Anonymous said...

If you want evening students to be more involved and strong alumni, they should be involved pinning ceremony, not just the day students.

Anonymous said...

Also, there should be a pinning ceremony for day students that enter the day program during the spring semester.

Anonymous said...

It sounds like a great tradition but has anyone thought of the other campus students and also what would happen if those students would want to participate in the Ivy ceremony?

I was an evening and online student away from the main campus and I ended up driving to MO for the great ceremonies that my campus does not offer.

Why not offer the same ceremonies at each campus once a year? It's kind of unfair to expect hard-working students to have to come to the main campus just for what they rightfully earned.

And in the end, more students would take their education and Columbia College more to heart as the staff does.

Just a thought considering other postings seem to feel left out too.

Anonymous said...

I totally agree with the evening students being involved in pinning ceremony. We are a huge part of Columbia College and do not even have a local bookstore or gift store to purchase Columbia College items, such as sweatshirts, bookbags, etc.

Anonymous said...

I love being an evening student at Columbia College, but I want the ability to have the same ceremonies the day students enjoy such as the Pinning Ceremony,and the Ivy Chain as well as the ability to be included in a sorority.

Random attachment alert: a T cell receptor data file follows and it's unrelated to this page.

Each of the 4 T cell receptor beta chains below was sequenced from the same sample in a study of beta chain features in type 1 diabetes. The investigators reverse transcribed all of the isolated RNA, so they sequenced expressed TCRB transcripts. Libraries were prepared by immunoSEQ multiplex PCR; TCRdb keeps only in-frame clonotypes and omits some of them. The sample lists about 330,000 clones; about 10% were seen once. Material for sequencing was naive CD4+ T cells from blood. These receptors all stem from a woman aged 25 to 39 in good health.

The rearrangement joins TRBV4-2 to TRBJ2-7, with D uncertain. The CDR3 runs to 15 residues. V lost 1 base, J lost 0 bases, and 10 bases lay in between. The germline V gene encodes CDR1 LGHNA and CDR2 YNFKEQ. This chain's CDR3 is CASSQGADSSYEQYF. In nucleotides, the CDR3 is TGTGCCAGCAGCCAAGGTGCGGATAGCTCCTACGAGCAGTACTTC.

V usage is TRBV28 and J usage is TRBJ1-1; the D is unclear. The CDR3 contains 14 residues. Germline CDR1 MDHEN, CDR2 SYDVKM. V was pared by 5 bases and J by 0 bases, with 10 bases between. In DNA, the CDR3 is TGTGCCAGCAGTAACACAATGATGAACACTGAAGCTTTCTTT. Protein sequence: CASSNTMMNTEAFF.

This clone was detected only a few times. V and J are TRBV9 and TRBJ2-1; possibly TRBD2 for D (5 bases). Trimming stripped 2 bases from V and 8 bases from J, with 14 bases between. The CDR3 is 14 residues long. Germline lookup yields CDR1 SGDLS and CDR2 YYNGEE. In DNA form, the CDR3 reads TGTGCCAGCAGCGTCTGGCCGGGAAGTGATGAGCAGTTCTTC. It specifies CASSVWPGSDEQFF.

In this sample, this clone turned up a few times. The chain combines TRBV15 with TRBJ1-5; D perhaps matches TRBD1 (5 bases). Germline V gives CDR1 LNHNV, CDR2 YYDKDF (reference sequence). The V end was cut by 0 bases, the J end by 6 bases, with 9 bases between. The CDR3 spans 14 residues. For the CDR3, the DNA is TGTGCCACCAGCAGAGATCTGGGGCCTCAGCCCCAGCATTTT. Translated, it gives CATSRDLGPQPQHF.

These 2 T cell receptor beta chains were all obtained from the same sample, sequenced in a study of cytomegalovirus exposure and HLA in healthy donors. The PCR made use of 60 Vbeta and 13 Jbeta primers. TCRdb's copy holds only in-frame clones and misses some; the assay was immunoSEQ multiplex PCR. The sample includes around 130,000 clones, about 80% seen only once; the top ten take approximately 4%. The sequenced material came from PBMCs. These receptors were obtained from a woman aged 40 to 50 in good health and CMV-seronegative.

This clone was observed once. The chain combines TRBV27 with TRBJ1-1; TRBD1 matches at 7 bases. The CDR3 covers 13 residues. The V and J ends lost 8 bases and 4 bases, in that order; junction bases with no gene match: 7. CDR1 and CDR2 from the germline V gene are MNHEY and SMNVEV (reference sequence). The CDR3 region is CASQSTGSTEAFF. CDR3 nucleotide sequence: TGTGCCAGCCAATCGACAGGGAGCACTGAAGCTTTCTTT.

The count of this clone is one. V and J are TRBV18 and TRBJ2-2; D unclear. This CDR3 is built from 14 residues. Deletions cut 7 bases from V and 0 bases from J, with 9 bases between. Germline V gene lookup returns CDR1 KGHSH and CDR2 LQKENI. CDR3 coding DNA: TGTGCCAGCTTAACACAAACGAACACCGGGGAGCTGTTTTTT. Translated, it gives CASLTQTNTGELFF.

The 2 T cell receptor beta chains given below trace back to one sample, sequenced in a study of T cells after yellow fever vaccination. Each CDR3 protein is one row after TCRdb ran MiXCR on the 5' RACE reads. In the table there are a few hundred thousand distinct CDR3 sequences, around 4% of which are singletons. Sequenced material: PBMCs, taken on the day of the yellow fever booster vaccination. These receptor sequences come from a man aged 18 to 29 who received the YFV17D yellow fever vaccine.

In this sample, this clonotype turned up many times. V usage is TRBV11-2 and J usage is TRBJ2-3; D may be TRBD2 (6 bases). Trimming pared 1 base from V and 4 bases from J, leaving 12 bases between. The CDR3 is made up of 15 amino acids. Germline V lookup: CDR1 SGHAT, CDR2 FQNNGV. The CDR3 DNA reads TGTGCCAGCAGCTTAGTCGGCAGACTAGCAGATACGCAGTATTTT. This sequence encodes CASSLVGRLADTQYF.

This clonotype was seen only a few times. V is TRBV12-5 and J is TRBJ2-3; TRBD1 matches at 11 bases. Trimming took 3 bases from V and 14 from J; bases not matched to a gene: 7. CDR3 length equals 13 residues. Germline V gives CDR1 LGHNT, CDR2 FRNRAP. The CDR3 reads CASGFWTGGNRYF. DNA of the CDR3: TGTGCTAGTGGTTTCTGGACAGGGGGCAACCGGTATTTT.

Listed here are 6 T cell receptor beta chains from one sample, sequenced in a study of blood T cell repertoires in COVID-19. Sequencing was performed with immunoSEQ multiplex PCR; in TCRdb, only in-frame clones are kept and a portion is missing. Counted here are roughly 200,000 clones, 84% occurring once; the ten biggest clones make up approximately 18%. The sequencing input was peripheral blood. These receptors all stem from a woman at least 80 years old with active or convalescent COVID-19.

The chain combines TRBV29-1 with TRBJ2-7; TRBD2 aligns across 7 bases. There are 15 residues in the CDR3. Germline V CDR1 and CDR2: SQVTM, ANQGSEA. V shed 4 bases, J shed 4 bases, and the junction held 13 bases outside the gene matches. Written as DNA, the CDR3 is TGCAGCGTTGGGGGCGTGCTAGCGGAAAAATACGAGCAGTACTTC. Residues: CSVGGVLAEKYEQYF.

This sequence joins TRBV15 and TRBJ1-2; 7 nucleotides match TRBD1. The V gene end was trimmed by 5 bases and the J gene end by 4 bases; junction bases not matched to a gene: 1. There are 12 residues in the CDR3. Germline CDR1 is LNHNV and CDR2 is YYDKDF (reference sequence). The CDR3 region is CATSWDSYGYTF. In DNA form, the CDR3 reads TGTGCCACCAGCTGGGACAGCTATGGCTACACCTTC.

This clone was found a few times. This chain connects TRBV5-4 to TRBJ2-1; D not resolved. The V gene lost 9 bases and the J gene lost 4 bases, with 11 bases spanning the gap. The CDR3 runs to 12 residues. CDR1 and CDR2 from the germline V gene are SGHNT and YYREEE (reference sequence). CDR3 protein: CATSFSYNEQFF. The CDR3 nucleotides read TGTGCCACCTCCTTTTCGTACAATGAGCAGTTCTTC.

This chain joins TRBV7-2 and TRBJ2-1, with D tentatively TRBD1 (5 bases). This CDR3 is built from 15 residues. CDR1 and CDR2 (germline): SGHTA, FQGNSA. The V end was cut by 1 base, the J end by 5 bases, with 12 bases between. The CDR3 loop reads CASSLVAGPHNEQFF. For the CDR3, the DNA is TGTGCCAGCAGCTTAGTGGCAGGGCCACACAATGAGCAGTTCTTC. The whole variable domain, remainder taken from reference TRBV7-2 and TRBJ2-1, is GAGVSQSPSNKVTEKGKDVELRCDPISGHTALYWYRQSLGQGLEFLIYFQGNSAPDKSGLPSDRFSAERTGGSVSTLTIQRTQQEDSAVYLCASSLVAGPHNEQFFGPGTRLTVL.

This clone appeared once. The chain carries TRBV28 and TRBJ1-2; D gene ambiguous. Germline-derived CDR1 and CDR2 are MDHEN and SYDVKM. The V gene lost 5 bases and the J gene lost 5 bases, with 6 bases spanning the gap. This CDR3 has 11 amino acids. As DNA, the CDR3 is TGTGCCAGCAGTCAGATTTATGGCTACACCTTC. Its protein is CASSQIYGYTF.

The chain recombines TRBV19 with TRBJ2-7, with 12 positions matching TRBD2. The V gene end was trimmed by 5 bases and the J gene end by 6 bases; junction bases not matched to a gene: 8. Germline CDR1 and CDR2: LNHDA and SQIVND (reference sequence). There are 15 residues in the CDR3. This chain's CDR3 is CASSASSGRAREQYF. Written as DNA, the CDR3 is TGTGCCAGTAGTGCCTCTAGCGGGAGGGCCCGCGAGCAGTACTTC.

All of us, be it day student, evening campus, or offsite students would love the ability to partake in the same ceremonies the day students enjoy. We've worked hard toward our goals in education and earned those very same rights.

Columbia College has the best evening campus of any college I've seen. The classes are abundant, professors rock, staff are very helpful. Where it's lacking is all the ceremony the day students receive from beginning to the end of their education.

Anonymous said...

I can well understand what each of you are feeling. I have been going to Columbia College since 2005 but, I take my classes on-line.
I have never once been invited to do anything at the college and usually anything planned takes place during working hours. How can we as "the outsiders" feel any commitment to a school who doesn't commit to us?
Another thing is that we have no college ID to get discounts, we don't get to use any of the facilities, but are charged as if we are sitting in the classroom. When in fact, the teachers are just simple chat room moderators, teaching nothing, there are no lectures just reading and learning on our own, why are we charged so much for an education if we just receive a moderator?
The other problem is that the day and campuss students are offered far more scholarships that the on-line students are...and we are having to work harder for our degree's.
I am a single mom with 4 kids in college, it would be nice to get a break and have an offering of more scholarships!
Would I recommend CC to another? I have in the past, but with the issues in enrollment and communication for on-line students, the answer would be a fat NO!
They do not care for their on-line students, we are just a easy $ sign number for the college!